When is a shed not a shed? Sharon Dale reports on the semantics and looks at the planning rules for garden buildings of all shapes and sizes.
The Shed of the Year 2017 shortlist has sparked some debate about what should and should not qualify, even though awards founder Andrew Wilcox has included a “#notashed” category to pacify the pedants.
Andrew, who runs the phenomenally successful readersheds.co.uk, really needn’t have bothered as most of us don’t care about the semantics. Shed trips off the tongue far more easily than garden building and it sounds relaxed, while whispering “escape.” Yorkshire-based writer Sally Coulthard, author of best-selling books Shed Chic and Shed Decor, says: “When I was writing the books, there were lots of small buildings that we wanted to include that wouldn’t necessarily come under a tight definition of ‘shed’. I can think of shepherd’s huts, caravans, treehouses, railway carriages, tents, and showman’s wagons that all made the pages. We included them because the spirit of the shed was definitively in them, the idea of a small, portable or temporary structure that has been transformed into a useable space.
“For me, sheds are just as easily defined by what they are not. They are not supposed to be permanent living accommodation or a replacement for a home; sheds also can’t be built from permanent materials like brick or stone, they need to be materials that can be deconstructed or moved if necessary, like wood or metal sheeting. For me, a shed is a retreat, or an extra space, that enhances your home, somewhere you can express yourself or carve out a quiet corner. “
Designer maker and author of Granny Chic Rachelle Blondel, of Clapham in the Yorkshire Dales, agrees and invested in a 1980s Monza caravan six years ago. Known as “Maud”, it is now parked in her garden and serves as a retreat, guest suite and a playhouse for her daughter. “I got it for £350 from eBay, re-did the inside, put some electric in and painted the outside off-white. It was a cheap solution and because it is technically mobile, it isn’t a problem planning wise,” she says.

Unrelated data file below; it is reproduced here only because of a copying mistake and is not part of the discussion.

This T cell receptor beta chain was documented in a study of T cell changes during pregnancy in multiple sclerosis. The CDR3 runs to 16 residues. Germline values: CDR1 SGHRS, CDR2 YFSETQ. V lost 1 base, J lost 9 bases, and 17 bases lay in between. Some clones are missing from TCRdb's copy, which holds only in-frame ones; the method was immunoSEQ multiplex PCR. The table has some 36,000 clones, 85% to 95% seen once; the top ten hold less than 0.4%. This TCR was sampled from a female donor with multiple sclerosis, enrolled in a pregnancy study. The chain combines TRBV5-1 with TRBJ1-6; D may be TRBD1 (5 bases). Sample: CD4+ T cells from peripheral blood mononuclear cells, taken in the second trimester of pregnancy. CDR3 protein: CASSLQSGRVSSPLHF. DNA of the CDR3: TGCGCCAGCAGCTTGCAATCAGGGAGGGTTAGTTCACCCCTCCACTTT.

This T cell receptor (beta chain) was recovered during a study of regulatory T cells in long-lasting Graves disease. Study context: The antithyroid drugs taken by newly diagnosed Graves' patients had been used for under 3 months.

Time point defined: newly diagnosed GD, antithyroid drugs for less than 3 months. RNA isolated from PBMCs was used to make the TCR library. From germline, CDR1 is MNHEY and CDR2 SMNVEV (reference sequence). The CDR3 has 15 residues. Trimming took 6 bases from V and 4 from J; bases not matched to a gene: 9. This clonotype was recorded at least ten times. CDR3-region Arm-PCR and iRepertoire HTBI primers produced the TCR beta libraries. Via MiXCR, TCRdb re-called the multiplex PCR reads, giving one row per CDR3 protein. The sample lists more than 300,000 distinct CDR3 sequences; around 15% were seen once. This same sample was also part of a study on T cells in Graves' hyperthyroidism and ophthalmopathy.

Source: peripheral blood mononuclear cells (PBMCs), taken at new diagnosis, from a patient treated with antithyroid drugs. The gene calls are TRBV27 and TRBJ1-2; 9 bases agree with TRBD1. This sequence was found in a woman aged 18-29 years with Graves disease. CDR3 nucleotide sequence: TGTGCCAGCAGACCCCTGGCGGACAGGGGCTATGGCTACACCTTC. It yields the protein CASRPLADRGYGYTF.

Alex Johnson, who runs shedworking.co.uk and writes on microarchitecture for The Idler magazine, is a former Shed of the Year judge and believes that the definition of a ‘shed’ is now notoriously tricky to pin down.
“I think most of us would agree that while some builds fall under the heading of ‘microarchitecture’, they are only shed-like at a considerable push. However, I wouldn’t like to see people discouraged from entering Shed of the Year because one of the great successes of the competition is that it has thrown up so many examples of incredible ingenuity within highly restricted spaces.”
He points to some of the builds he has shared on shedworking.co.uk. They include a 4m high boat pod constructed from the former bow section of a Cornish fishing trawler, a contemporary garden office clad in cork and the theatrical Flying Black House by Czech architects H3T. This shed is suspended in mid-air under the arch of an old railway bridge.
Among the most unusual buildings in the Shed of the Year finals is the Carriage House, which is in the “Unexpected” category. It is owned by Michael and Gloria Smith, of Newton-on-Ouse, near York, who have spent 27 years restoring a 54ft Victorian railway sleeper carriage that was once accommodation on a holiday park at Cayton Bay. To keep its teak facade dry, they built a gigantic shed to keep it in. You can see it and vote for it online at readersheds.co.uk. The Carriage will also feature on Channel 4’s Amazing Spaces Shed of the Year series in late summer when George Clarke visits some of the finalists and announces the winner.
If you want a shed/garden building of your own you probably won’t need planning permission if you place it your back garden and it is lLess than four metres in height with a pitched roof and less than three metres high with a flat roof; it is no taller than 2.5 metres at eaves height and no closer than two metres to the boundary. There are different rules for outbuildings in National Parks, conservation areas and World Heritage Sites, so check with the relevant authority. Planning permission is always required for garden buildings within the curtilage of a listed property. Putting a caravan/mobile home in your garden falls under the same law as parking a touring caravan in your drive, though some new housing estates prohibit this. Check with the local authority.
*Where to find shed inspiration
Readersheds.co.uk, run by Andrew Wilcox, aka Uncle Wilco, is sheddie heaven and a must visit if you are looking for ideas, as is shedworking.co.uk. Sally Coulthard’s books Shed Chic and Shed Decor are best-sellers for good reason and are published by Jacqui Small. You can see Rachelle Blondel’s caravan and her home studio at Newby Cote Farm at this year’s North Yorkshire Open Studios event. She is showing her fabric and clay designs, along with work by mixed media artist Rachel Thornton. There will also be signed copies of Rachelle’s books, including Granny Chic published by Kyle Books, on sale, www.nyos.org.uk/rachelle-blondel/